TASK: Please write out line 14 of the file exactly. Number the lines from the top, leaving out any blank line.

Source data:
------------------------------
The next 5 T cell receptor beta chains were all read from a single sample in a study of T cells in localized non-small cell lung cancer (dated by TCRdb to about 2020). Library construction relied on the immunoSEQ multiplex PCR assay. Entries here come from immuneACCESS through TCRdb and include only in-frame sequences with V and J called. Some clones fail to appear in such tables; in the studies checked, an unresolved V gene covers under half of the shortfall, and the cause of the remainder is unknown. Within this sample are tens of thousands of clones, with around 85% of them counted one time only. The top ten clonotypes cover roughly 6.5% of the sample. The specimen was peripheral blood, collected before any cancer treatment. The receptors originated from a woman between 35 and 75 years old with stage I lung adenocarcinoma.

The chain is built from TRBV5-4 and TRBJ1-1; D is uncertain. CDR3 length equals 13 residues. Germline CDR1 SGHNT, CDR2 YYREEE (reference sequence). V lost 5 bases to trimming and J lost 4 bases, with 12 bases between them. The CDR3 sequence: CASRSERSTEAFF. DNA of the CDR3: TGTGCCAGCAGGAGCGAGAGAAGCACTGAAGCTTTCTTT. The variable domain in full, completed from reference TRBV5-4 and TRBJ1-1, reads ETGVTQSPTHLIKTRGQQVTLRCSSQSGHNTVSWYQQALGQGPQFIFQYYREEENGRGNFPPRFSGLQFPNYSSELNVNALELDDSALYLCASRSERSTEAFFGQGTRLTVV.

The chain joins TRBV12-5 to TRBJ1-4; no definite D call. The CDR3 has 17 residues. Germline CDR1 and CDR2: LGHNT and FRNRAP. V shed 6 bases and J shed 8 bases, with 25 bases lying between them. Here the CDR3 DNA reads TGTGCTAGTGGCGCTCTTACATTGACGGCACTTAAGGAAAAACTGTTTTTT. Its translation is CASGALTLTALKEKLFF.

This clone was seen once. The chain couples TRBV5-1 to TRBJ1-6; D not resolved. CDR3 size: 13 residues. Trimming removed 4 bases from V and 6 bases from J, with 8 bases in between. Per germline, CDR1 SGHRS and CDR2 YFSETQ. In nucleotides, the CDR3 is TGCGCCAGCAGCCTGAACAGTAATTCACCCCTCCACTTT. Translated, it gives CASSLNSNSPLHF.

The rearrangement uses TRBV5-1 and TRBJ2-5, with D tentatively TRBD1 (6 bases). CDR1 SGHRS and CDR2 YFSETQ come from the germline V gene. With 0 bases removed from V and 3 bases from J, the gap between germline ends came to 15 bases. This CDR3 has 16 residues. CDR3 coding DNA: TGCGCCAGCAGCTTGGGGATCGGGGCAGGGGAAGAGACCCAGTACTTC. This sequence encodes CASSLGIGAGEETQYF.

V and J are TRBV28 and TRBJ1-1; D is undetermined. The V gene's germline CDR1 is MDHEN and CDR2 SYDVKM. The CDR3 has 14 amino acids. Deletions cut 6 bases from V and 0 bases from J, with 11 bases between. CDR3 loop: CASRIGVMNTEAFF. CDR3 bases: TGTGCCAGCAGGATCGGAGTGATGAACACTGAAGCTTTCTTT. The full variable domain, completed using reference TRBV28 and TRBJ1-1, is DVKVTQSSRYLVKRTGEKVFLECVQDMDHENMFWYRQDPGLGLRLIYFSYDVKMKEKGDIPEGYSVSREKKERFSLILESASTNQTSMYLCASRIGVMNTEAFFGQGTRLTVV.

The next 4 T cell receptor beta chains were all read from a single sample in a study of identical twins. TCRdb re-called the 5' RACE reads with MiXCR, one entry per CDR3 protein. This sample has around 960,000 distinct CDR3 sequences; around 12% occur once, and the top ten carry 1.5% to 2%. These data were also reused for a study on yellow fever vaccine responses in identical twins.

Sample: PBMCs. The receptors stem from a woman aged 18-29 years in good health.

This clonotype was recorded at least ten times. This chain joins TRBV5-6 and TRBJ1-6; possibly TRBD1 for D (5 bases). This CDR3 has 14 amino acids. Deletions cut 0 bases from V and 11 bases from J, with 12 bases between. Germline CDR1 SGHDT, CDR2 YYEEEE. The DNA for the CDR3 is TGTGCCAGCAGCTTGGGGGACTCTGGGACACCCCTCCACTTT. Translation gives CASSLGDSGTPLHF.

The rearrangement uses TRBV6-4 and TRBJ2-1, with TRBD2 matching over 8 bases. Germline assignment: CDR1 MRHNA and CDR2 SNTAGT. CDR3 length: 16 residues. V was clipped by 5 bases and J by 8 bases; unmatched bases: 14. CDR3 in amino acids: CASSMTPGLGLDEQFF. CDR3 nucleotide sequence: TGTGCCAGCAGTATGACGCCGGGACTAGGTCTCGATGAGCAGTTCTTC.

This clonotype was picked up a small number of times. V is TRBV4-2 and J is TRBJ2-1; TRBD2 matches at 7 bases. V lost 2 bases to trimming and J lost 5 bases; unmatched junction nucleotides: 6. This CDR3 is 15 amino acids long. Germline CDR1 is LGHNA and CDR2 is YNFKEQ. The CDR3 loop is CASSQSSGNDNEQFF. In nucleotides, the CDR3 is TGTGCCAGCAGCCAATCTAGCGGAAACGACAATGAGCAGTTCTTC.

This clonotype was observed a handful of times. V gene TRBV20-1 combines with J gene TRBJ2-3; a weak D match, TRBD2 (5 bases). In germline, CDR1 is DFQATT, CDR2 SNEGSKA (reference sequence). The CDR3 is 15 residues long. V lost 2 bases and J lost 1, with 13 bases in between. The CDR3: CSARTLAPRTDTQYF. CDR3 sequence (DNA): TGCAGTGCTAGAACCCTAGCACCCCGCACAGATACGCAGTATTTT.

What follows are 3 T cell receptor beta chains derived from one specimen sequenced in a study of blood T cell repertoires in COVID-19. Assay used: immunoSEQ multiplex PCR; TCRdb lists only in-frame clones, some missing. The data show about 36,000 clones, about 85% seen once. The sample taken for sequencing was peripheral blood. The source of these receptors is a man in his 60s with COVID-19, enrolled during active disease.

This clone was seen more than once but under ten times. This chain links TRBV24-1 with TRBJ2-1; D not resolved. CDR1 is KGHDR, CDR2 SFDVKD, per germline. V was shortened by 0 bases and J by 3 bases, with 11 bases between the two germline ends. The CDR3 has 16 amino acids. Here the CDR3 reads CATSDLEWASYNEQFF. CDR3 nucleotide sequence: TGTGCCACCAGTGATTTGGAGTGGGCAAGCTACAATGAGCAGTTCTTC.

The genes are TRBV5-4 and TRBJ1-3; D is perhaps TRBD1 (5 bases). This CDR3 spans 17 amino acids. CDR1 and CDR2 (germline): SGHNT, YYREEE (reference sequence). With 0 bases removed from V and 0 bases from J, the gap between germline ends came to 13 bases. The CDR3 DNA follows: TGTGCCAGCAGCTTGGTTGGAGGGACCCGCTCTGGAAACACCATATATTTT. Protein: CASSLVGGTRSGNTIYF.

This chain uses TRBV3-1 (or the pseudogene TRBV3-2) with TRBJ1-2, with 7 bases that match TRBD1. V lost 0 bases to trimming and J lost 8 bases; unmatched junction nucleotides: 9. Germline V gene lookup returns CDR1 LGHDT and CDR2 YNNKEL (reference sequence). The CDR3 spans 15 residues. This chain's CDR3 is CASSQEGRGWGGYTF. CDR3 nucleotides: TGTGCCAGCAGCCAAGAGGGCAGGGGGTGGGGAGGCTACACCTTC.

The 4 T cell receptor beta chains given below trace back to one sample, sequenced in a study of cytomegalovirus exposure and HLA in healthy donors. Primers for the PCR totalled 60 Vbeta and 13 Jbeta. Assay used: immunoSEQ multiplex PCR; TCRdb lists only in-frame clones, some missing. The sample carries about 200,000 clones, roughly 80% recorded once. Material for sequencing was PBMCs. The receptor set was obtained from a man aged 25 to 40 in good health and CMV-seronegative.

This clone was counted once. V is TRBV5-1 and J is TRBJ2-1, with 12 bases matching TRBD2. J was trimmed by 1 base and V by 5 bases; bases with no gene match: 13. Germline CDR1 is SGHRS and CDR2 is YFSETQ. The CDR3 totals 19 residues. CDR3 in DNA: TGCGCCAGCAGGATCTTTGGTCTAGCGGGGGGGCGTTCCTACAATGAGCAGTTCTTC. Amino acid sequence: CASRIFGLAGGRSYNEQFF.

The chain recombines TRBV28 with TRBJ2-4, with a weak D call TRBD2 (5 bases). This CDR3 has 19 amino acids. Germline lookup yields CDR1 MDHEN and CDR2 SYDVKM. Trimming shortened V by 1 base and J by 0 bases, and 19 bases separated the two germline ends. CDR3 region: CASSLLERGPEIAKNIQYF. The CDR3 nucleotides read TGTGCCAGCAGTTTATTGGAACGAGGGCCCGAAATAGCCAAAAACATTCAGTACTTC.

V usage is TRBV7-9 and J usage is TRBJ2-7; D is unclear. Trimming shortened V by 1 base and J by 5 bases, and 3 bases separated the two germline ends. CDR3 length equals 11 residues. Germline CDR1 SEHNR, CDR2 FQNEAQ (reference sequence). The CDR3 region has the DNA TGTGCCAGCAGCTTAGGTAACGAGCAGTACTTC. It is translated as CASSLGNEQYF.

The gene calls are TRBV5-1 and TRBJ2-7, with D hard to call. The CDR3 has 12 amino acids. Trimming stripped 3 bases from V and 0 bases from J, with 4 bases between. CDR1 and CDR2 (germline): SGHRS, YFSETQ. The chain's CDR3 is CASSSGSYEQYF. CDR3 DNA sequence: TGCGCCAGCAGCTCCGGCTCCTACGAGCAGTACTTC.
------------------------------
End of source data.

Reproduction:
This clone was seen more than once but under ten times. This chain links TRBV24-1 with TRBJ2-1; D not resolved. CDR1 is KGHDR, CDR2 SFDVKD, per germline. V was shortened by 0 bases and J by 3 bases, with 11 bases between the two germline ends. The CDR3 has 16 amino acids. Here the CDR3 reads CATSDLEWASYNEQFF. CDR3 nucleotide sequence: TGTGCCACCAGTGATTTGGAGTGGGCAAGCTACAATGAGCAGTTCTTC.